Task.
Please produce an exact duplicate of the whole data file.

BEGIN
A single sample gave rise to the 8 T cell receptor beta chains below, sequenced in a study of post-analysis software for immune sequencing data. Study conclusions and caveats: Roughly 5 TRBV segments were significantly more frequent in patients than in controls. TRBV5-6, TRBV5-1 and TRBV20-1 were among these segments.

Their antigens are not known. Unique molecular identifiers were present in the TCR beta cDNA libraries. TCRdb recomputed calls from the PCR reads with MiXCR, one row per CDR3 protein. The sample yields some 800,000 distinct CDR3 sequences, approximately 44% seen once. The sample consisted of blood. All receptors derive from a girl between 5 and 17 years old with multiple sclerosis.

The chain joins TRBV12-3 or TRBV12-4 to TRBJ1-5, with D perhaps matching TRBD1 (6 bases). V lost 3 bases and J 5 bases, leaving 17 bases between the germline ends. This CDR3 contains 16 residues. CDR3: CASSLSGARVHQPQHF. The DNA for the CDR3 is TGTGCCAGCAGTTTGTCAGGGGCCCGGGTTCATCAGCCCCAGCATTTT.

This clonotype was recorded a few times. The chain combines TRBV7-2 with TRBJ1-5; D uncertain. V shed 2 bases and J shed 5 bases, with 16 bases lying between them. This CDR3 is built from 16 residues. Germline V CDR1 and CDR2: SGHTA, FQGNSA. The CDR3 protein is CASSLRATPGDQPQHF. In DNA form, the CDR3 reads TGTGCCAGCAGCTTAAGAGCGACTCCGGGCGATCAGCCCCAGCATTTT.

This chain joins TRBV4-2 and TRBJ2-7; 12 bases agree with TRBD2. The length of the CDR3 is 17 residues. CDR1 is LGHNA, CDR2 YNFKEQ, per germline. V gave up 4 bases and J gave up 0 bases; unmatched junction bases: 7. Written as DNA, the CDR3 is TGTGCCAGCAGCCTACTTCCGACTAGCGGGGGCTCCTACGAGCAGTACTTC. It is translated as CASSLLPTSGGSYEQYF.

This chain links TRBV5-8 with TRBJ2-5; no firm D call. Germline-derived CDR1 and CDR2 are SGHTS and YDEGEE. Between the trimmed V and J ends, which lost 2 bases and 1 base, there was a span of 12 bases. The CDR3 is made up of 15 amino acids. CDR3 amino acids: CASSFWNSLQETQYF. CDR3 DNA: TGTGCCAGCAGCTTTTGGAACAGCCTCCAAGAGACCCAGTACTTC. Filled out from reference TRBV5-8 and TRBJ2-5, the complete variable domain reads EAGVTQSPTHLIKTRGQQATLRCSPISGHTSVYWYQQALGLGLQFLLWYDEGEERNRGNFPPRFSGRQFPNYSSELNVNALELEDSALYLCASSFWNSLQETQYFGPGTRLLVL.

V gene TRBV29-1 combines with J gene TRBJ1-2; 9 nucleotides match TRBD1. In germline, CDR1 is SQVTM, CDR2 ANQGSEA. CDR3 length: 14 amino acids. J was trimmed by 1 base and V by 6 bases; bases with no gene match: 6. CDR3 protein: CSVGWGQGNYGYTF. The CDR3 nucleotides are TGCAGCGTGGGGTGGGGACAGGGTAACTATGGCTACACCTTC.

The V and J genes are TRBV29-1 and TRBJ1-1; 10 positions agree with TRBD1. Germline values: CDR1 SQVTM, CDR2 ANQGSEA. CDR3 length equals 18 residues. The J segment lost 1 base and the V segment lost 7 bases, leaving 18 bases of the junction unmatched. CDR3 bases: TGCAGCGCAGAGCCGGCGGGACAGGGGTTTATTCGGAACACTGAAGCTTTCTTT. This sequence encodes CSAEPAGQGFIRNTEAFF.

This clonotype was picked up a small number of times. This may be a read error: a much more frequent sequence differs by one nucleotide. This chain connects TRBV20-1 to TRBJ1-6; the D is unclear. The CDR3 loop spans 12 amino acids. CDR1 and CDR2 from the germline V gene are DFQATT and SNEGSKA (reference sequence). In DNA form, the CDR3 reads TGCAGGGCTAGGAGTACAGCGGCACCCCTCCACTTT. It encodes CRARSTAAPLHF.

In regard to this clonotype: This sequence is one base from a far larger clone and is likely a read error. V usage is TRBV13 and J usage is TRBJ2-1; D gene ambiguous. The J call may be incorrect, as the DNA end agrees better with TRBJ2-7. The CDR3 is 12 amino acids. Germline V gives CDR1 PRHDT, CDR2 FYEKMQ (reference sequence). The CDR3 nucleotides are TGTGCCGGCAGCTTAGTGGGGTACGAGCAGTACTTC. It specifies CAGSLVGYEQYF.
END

A single sample gave rise to the 8 T cell receptor beta chains below, sequenced in a study of post-analysis software for immune sequencing data. Study conclusions and caveats: Roughly 5 TRBV segments were significantly more frequent in patients than in controls. TRBV5-6, TRBV5-1 and TRBV20-1 were among these segments.

Their antigens are not known. Unique molecular identifiers were present in the TCR beta cDNA libraries. TCRdb recomputed calls from the PCR reads with MiXCR, one row per CDR3 protein. The sample yields some 800,000 distinct CDR3 sequences, approximately 44% seen once. The sample consisted of blood. All receptors derive from a girl between 5 and 17 years old with multiple sclerosis.

The chain joins TRBV12-3 or TRBV12-4 to TRBJ1-5, with D perhaps matching TRBD1 (6 bases). V lost 3 bases and J 5 bases, leaving 17 bases between the germline ends. This CDR3 contains 16 residues. CDR3: CASSLSGARVHQPQHF. The DNA for the CDR3 is TGTGCCAGCAGTTTGTCAGGGGCCCGGGTTCATCAGCCCCAGCATTTT.

This clonotype was recorded a few times. The chain combines TRBV7-2 with TRBJ1-5; D uncertain. V shed 2 bases and J shed 5 bases, with 16 bases lying between them. This CDR3 is built from 16 residues. Germline V CDR1 and CDR2: SGHTA, FQGNSA. The CDR3 protein is CASSLRATPGDQPQHF. In DNA form, the CDR3 reads TGTGCCAGCAGCTTAAGAGCGACTCCGGGCGATCAGCCCCAGCATTTT.

This chain joins TRBV4-2 and TRBJ2-7; 12 bases agree with TRBD2. The length of the CDR3 is 17 residues. CDR1 is LGHNA, CDR2 YNFKEQ, per germline. V gave up 4 bases and J gave up 0 bases; unmatched junction bases: 7. Written as DNA, the CDR3 is TGTGCCAGCAGCCTACTTCCGACTAGCGGGGGCTCCTACGAGCAGTACTTC. It is translated as CASSLLPTSGGSYEQYF.

This chain links TRBV5-8 with TRBJ2-5; no firm D call. Germline-derived CDR1 and CDR2 are SGHTS and YDEGEE. Between the trimmed V and J ends, which lost 2 bases and 1 base, there was a span of 12 bases. The CDR3 is made up of 15 amino acids. CDR3 amino acids: CASSFWNSLQETQYF. CDR3 DNA: TGTGCCAGCAGCTTTTGGAACAGCCTCCAAGAGACCCAGTACTTC. Filled out from reference TRBV5-8 and TRBJ2-5, the complete variable domain reads EAGVTQSPTHLIKTRGQQATLRCSPISGHTSVYWYQQALGLGLQFLLWYDEGEERNRGNFPPRFSGRQFPNYSSELNVNALELEDSALYLCASSFWNSLQETQYFGPGTRLLVL.

V gene TRBV29-1 combines with J gene TRBJ1-2; 9 nucleotides match TRBD1. In germline, CDR1 is SQVTM, CDR2 ANQGSEA. CDR3 length: 14 amino acids. J was trimmed by 1 base and V by 6 bases; bases with no gene match: 6. CDR3 protein: CSVGWGQGNYGYTF. The CDR3 nucleotides are TGCAGCGTGGGGTGGGGACAGGGTAACTATGGCTACACCTTC.

The V and J genes are TRBV29-1 and TRBJ1-1; 10 positions agree with TRBD1. Germline values: CDR1 SQVTM, CDR2 ANQGSEA. CDR3 length equals 18 residues. The J segment lost 1 base and the V segment lost 7 bases, leaving 18 bases of the junction unmatched. CDR3 bases: TGCAGCGCAGAGCCGGCGGGACAGGGGTTTATTCGGAACACTGAAGCTTTCTTT. This sequence encodes CSAEPAGQGFIRNTEAFF.

This clonotype was picked up a small number of times. This may be a read error: a much more frequent sequence differs by one nucleotide. This chain connects TRBV20-1 to TRBJ1-6; the D is unclear. The CDR3 loop spans 12 amino acids. CDR1 and CDR2 from the germline V gene are DFQATT and SNEGSKA (reference sequence). In DNA form, the CDR3 reads TGCAGGGCTAGGAGTACAGCGGCACCCCTCCACTTT. It encodes CRARSTAAPLHF.

In regard to this clonotype: This sequence is one base from a far larger clone and is likely a read error. V usage is TRBV13 and J usage is TRBJ2-1; D gene ambiguous. The J call may be incorrect, as the DNA end agrees better with TRBJ2-7. The CDR3 is 12 amino acids. Germline V gives CDR1 PRHDT, CDR2 FYEKMQ (reference sequence). The CDR3 nucleotides are TGTGCCGGCAGCTTAGTGGGGTACGAGCAGTACTTC. It specifies CAGSLVGYEQYF.